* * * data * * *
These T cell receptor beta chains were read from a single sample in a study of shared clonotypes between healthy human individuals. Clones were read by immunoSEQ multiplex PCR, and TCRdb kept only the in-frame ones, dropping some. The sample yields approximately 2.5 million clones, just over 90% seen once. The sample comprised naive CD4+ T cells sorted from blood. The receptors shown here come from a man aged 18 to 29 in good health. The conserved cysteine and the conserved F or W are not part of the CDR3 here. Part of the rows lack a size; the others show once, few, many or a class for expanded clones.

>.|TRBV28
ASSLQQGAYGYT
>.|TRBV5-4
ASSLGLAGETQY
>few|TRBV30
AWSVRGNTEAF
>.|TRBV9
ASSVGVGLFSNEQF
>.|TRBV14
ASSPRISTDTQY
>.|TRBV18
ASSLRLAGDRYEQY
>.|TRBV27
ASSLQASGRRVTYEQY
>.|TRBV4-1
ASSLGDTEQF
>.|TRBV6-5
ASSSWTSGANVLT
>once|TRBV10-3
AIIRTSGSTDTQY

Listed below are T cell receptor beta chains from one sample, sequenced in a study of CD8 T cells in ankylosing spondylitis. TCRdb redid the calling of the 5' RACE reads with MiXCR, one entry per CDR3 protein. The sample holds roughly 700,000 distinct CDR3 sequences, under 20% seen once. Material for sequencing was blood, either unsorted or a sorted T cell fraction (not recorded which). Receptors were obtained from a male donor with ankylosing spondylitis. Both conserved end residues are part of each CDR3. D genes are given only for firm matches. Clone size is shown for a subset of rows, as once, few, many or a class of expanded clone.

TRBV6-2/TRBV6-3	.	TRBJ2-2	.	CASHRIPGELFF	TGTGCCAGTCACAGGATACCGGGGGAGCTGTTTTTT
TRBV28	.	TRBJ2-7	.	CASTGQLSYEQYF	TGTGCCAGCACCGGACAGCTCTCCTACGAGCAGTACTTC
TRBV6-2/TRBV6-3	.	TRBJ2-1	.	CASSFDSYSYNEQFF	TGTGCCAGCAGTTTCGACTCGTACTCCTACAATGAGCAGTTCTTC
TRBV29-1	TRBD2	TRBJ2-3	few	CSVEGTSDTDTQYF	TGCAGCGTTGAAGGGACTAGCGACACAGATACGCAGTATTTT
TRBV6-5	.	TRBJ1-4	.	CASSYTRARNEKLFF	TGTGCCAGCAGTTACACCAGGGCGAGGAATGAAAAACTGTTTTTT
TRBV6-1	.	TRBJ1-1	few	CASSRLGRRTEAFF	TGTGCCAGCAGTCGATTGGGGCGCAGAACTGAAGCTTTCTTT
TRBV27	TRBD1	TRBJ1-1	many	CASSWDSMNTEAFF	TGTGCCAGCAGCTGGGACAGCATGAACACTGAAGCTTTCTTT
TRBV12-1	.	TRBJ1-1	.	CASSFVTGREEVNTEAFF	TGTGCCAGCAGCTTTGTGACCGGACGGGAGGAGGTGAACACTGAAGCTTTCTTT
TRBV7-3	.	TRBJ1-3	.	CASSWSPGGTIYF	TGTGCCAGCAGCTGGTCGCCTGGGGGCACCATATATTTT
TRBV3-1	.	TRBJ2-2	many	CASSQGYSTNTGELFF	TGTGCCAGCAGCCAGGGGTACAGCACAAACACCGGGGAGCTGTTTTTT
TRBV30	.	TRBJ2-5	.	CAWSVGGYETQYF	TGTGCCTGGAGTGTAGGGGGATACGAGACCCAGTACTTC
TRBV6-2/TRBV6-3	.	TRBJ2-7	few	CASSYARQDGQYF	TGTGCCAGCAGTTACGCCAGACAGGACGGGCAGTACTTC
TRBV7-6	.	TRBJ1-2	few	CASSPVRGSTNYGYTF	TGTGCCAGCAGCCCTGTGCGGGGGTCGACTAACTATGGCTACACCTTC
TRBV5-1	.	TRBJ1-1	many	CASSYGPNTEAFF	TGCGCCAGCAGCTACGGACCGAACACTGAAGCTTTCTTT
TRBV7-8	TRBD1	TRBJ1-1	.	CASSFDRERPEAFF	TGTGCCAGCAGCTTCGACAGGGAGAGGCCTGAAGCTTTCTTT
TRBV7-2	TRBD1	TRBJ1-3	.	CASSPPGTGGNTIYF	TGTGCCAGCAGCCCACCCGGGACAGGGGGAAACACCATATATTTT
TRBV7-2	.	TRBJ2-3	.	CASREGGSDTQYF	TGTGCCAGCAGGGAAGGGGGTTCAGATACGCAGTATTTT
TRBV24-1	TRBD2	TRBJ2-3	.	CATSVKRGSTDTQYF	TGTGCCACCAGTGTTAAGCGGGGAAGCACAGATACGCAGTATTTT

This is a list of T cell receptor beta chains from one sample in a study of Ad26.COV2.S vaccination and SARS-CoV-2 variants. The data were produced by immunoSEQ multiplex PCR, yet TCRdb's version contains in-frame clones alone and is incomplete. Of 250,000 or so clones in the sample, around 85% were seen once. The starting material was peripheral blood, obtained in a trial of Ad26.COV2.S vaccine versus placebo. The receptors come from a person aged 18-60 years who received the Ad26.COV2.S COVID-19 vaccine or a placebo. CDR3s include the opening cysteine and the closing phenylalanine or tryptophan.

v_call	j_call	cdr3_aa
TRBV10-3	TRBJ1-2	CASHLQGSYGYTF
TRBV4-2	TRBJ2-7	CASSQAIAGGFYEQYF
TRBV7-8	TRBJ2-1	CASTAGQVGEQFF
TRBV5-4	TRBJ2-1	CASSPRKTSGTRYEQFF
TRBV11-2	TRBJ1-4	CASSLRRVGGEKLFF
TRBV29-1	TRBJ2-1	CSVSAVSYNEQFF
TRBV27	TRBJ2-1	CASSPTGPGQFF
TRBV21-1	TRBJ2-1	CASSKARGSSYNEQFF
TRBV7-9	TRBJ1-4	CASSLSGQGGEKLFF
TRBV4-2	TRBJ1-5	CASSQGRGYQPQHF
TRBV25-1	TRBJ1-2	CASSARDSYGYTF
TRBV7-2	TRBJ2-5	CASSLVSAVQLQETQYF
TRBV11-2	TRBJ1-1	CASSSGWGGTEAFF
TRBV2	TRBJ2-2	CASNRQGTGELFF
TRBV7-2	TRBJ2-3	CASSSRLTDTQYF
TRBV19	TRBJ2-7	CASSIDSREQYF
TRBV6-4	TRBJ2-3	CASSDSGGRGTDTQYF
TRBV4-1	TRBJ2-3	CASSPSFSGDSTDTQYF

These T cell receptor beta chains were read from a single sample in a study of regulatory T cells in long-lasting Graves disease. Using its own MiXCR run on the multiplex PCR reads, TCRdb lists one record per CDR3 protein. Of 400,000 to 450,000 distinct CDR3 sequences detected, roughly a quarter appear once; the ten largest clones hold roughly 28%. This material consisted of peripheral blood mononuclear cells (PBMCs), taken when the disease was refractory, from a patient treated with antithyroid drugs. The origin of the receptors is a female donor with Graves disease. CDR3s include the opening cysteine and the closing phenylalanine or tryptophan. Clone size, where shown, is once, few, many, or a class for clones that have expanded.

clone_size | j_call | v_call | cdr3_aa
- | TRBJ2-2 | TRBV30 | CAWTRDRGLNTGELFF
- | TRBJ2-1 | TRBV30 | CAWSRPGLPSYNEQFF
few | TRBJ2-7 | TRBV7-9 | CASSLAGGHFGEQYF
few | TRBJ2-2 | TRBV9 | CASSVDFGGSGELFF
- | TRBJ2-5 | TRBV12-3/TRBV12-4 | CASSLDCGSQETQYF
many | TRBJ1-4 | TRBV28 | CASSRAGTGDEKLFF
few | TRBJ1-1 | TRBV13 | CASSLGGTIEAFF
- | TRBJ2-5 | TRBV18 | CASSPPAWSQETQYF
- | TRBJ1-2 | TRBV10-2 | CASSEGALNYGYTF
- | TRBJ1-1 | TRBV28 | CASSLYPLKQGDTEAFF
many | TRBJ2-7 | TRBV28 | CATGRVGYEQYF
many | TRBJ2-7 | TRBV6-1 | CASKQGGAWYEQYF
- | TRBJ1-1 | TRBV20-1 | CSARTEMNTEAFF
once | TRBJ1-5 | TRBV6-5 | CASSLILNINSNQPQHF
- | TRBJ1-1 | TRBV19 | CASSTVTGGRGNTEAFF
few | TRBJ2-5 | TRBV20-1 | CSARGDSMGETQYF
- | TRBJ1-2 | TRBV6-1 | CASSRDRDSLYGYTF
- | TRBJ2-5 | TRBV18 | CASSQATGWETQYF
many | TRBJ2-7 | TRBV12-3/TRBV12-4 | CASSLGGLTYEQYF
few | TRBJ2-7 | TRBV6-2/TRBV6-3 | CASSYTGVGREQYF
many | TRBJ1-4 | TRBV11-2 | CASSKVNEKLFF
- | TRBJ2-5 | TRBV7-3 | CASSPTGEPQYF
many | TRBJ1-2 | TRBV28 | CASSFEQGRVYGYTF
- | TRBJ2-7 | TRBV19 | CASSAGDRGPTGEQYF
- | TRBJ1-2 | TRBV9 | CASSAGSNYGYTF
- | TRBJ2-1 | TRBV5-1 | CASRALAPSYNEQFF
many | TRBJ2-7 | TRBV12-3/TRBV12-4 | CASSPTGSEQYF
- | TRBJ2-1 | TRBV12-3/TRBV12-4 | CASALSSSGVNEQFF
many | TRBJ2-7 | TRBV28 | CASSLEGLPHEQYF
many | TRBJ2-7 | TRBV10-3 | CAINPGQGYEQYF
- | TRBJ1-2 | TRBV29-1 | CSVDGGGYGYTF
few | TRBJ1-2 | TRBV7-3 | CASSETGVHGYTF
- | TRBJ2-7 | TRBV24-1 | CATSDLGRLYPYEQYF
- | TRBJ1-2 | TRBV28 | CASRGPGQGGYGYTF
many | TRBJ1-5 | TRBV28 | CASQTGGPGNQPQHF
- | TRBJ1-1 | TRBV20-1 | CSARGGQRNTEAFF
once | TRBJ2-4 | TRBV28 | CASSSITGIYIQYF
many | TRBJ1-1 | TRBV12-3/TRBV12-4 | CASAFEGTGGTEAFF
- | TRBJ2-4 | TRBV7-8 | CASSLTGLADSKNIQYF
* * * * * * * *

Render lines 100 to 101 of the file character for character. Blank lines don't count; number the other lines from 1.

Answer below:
many | TRBJ1-1 | TRBV12-3/TRBV12-4 | CASAFEGTGGTEAFF
- | TRBJ2-4 | TRBV7-8 | CASSLTGLADSKNIQYF